Photo by Alyssa Kriner and article by Chloe Rafferty
On November 11th, the LA based psychedelic rock band Drugdealer came to Thalia Hall to showcase their newest album Hiding in Plain Sight. The opener Revered Baron played songs from his new record From Anywhere, consisting of tracks that could either put you to sleep (in the best way possible) or slow dance with your crush. As reflected through his songs, the description of his music goes somewhat like “making you feel like driving down an avenue with the wind blowing through your hair on a warm day into the sunset” The navy lights made for a comforting yet exciting environment.
Onto the headliner- Drugdealer! In Hiding in Plain Sight, the soft vocals, and keyboard made for a trippy 70s dream manifesting itself through this album. This album was nearly Beatles-adjacent. The show stirred a wide variety of emotions, while watching I felt the euphoria of being in love reflected through their sultry tracks such as Madison, Pictures of You, and Valentine. The deep chords made for a surreal experience. Consisting of many guitar solos, even a trumpet solo, the experience was unique. The entire band was accounted for, each having their own showcases of talent throughout the show. At one point, a band member played an unreleased EDM song, which transformed the environment from moody and fun, to a full-on rave, with flashing lights and hardcore dancing.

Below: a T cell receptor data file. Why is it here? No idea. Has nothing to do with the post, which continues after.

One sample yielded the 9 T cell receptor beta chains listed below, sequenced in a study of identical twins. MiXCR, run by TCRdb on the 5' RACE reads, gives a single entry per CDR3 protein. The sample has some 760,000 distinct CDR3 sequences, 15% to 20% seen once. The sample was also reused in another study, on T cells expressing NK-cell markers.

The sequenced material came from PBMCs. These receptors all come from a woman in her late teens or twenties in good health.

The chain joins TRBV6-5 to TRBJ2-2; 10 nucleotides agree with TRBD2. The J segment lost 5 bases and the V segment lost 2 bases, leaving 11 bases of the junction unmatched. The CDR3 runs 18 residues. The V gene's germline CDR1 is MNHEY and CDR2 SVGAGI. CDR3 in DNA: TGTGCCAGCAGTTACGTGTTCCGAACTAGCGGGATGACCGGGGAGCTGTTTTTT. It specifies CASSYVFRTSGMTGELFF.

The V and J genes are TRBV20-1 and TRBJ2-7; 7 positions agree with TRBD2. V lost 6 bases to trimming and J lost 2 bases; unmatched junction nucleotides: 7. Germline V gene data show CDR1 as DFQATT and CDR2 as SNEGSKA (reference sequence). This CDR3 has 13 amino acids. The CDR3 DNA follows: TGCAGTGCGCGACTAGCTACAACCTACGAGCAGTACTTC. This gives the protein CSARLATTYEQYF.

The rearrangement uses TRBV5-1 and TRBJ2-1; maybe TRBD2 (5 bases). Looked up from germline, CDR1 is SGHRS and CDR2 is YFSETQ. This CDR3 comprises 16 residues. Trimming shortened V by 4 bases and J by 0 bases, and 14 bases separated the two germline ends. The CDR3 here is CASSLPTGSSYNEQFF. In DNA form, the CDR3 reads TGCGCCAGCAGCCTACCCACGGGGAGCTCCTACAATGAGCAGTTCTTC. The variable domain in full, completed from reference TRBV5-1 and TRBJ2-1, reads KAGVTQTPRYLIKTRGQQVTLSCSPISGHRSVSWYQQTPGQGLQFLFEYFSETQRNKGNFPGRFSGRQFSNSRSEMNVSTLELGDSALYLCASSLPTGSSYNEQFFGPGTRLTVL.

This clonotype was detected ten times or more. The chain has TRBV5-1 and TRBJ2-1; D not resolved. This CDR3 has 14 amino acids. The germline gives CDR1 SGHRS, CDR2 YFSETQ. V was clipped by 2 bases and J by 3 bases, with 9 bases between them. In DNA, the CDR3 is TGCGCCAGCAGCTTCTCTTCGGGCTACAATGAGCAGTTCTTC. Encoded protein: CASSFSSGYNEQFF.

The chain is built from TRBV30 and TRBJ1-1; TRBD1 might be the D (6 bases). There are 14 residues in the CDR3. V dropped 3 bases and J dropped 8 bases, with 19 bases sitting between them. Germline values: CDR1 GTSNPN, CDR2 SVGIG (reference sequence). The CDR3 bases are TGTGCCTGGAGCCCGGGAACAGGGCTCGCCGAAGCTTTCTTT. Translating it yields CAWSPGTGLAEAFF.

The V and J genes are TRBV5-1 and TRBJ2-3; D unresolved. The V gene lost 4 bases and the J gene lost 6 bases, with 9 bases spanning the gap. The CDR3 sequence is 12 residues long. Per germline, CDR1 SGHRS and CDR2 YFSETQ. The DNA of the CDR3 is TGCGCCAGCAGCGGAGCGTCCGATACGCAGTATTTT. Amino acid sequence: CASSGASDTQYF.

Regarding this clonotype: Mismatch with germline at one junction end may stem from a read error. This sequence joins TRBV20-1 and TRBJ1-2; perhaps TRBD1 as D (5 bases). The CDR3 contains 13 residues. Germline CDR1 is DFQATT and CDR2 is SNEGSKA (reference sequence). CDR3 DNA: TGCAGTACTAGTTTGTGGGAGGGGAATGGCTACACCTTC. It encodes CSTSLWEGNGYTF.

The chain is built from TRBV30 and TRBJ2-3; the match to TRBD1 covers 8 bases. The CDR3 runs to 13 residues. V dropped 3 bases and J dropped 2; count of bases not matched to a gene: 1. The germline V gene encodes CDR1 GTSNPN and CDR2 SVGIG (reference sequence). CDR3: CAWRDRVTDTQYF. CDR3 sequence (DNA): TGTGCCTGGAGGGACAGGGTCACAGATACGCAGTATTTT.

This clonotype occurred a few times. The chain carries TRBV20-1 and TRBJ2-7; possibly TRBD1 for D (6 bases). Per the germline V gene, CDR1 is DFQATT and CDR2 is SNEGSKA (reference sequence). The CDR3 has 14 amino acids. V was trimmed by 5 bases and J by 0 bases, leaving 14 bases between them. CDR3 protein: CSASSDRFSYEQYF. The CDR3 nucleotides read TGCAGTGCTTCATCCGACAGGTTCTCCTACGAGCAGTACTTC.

The stage presence of each member was different in their own way. Vocalist Sasha Winn was entertaining and lively, dancing in his own part of the stage, while lead member Michael Collins was cracking genuine jokes and had a more chill vibe when performing. Collins also loved talking to the crowd, when audience members did their excited heckling, he always responded in the same hilarious fashion. The other members did their own thing in the background but still engaged with the audience through their solos. The crowd was pleasant and polite- but knew how to dance at the right times. Everybody in the crowd did their own boogie, some just bumping their heads, praising their hands to the artists, jumping up and down, or making their own moves in their own worlds. The neon lights transformed according to each song, from calm blues and reds to exciting greens and oranges, some of which lit up the crowd and made it feel like we were the ones performing. At certain times, audience members were even allowed to come onstage, with a member playing the “tin whistle” and dancing as if he were a part of the band.
Overall, the Drugdealer experience was fantastic. One of the best shows that I have ever been to, with the band agreeing, claiming that this Chicago show was one of the best they’ve ever played. An engaged crowd and a passionate band always create a memorable experience. Each person could be themselves in this crowd, including Drugdealer, which made each indie lover feel included and ready for more tracks to come.